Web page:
“It seems as if, even for well-intentioned healthcare providers, the Stark Law has become a booby trap rigged with strict liability and potentially ruinous exposure — especially when coupled with the False Claims Act,”
—said 4th U.S. Circuit Court of Appeals Judge Albert Diaz who upheld the $237 million judgment against the Sumter, SC-based Tuomey Healthcare System in 2015.
Judge Albert Diaz’s opinion, along with facts of the Tuomey case, exemplify how government regulators and prosecutors approach financial arrangements between physicians and health systems.
Below are some of Tuomey’s wrong turns, which physicians in your medical practice should keep in mind as they navigate financial relationships with other healthcare entities:
Wrong Turn #1:
The Tuomey Healthcare System was desperate to lure physicians back.
Local doctors had begun performing outpatient procedures in their offices or in self-owned ambulatory surgery centers (ASCs). Prior to this time, the physicians had used Tuomey facilities for these procedures, and Tuomey was vying to recoup their lost revenue.
Tuomey then came up with a plan that looked good on the books. In healthcare, though, profit maneuvers must align with regulations. Compliance matters eclipse revenue concerns.
Wrong Turn #2:
The Tuomey Healthcare System incentivized facility use.
Ten-year contracts required physicians to do their outpatient procedures at Tuomey and awarded physician salaries and bonuses with a cut of Tuomey’s net profit.
Stark came into play because the doctors had a financial interest in Tuomey. Their compensation, based on Tuomey’s net profit, was directly proportional to the volume and value of their referrals. Furthermore, the lack of any set hours, among other perks of their contractual arrangement, disqualified them from Stark’s employment exception.
Wrong Turn #3:
The physicians’ income rose dramatically as a result of the arrangement.
The court found, for example, that one ophthalmologist’s yearly income doubled after he entered contract with Tuomey—from $500,000 to $1,000,000 annually.
Eye-Opener: The court not only looked at the money exchanged, but also at other types of compensation. Judge Diaz pointed out that Tuomey footed the bill for their physicians’ medical and malpractice liability insurance. Tuomey also absorbed billing and collections costs for their physicians’ private practices.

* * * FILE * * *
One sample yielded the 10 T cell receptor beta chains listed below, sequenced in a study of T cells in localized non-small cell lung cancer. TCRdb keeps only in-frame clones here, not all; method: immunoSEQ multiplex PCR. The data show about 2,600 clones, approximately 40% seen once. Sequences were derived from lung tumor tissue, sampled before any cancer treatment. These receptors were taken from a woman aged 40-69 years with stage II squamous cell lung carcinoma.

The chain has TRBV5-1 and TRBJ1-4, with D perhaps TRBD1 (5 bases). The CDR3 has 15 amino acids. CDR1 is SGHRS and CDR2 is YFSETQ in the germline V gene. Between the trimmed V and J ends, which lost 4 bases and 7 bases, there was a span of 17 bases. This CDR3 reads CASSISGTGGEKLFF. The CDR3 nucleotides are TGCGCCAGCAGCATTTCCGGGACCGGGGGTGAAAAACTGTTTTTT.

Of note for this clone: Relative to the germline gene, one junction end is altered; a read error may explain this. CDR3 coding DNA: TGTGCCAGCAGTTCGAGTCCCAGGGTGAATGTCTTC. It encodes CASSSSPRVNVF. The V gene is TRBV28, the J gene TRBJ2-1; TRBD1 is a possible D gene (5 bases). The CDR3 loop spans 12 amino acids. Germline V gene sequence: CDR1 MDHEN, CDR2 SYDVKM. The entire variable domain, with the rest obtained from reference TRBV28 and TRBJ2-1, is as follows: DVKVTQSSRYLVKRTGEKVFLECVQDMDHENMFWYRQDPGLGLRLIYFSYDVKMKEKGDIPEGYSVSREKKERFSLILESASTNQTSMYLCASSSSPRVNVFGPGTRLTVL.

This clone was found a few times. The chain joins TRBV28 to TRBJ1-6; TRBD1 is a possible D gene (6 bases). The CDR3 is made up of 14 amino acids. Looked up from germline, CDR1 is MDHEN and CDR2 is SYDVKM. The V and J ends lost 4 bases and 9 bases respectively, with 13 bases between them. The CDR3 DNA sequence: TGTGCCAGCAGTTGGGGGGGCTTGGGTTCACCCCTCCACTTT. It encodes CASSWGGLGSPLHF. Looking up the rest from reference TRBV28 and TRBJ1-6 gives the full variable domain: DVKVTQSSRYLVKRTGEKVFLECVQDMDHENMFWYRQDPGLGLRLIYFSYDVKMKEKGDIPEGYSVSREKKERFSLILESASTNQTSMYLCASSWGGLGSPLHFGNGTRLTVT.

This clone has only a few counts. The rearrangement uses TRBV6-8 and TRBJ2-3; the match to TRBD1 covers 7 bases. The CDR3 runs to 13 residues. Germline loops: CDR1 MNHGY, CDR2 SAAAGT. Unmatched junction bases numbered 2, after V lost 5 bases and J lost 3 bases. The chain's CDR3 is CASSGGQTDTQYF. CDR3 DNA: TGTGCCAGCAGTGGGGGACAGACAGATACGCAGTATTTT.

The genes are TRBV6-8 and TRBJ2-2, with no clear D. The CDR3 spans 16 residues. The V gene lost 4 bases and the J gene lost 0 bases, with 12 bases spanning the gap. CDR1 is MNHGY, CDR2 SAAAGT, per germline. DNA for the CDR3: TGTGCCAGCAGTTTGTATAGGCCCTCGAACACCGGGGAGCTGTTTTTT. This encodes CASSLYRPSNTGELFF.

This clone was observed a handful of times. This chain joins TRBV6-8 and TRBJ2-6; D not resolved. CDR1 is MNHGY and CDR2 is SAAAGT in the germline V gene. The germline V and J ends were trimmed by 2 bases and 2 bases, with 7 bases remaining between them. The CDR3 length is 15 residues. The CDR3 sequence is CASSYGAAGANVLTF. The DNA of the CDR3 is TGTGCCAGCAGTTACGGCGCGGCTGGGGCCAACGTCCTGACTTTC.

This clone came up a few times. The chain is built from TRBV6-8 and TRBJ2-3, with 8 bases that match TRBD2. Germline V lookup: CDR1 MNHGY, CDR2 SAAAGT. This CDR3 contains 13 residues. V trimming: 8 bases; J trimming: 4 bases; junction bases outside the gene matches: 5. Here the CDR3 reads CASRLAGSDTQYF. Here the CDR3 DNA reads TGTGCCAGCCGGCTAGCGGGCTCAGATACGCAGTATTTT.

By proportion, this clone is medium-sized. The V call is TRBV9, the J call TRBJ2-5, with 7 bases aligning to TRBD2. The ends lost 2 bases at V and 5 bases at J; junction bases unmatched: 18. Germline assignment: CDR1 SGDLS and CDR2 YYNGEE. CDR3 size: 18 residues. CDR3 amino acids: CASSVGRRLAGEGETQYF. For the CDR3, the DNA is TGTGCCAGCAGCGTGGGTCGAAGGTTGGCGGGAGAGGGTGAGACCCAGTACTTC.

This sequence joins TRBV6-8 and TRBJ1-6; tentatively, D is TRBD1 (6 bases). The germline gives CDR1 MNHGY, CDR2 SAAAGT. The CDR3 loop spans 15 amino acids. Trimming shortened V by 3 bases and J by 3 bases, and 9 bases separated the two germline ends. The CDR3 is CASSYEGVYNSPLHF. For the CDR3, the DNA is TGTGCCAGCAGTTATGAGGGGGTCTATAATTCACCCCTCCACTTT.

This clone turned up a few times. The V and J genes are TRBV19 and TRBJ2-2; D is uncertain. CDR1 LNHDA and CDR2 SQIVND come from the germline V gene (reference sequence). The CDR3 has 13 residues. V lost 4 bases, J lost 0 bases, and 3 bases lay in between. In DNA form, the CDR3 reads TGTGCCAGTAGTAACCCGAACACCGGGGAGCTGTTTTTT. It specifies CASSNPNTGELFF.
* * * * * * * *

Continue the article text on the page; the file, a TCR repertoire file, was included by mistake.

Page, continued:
Wrong Turn #4:
The Tuomey Healthcare System went through the motions of Stark compliance.
Tuomey had hired an independent firm for fair market value (FMV) guidance but didn’t heed it. This was seen by the court as duplicitous, as well as evidence that they knew what they were doing. By all accounts, Tuomey attempted to squeeze the arrangement with their physicians into Stark’s fair market value exception, but their efforts clearly weren’t in earnest.
Wrong Turn #5:
Stark problems often lead to False Claims Act (FCA) problems.
Orthopedic surgeon Dr. Michael Drakeford was negotiating an employment contract for himself, along with other doctors, when he eventually blew the whistle on Tuomey.
Drakeford started to question the deal once he recognized the Stark issues. He then questioned it further when an attorney he and Tuomey had hired to review the deal warned them about potential violations in 2005. Drakeford chose to walk away from Tuomey’s offer.
As a qui tam relator, Dr. Drakeford received a portion of the civil monetary penalties collected by the government. His share of Tuomey’s payout came to a whopping $18.1 million.
The adage to remember is trite but true. Crime doesn’t pay.
Gear up for Compliance in 2018
Is your staff adequately trained to avoid AKS, Stark, OSHA, FCA, MACs, RACs, EMTALA, and HIPAA violations?
From start to finish, The Physician Practice Compliance Sourcebook will equip you to plan and execute a compliance program that meets federal and state laws requirements.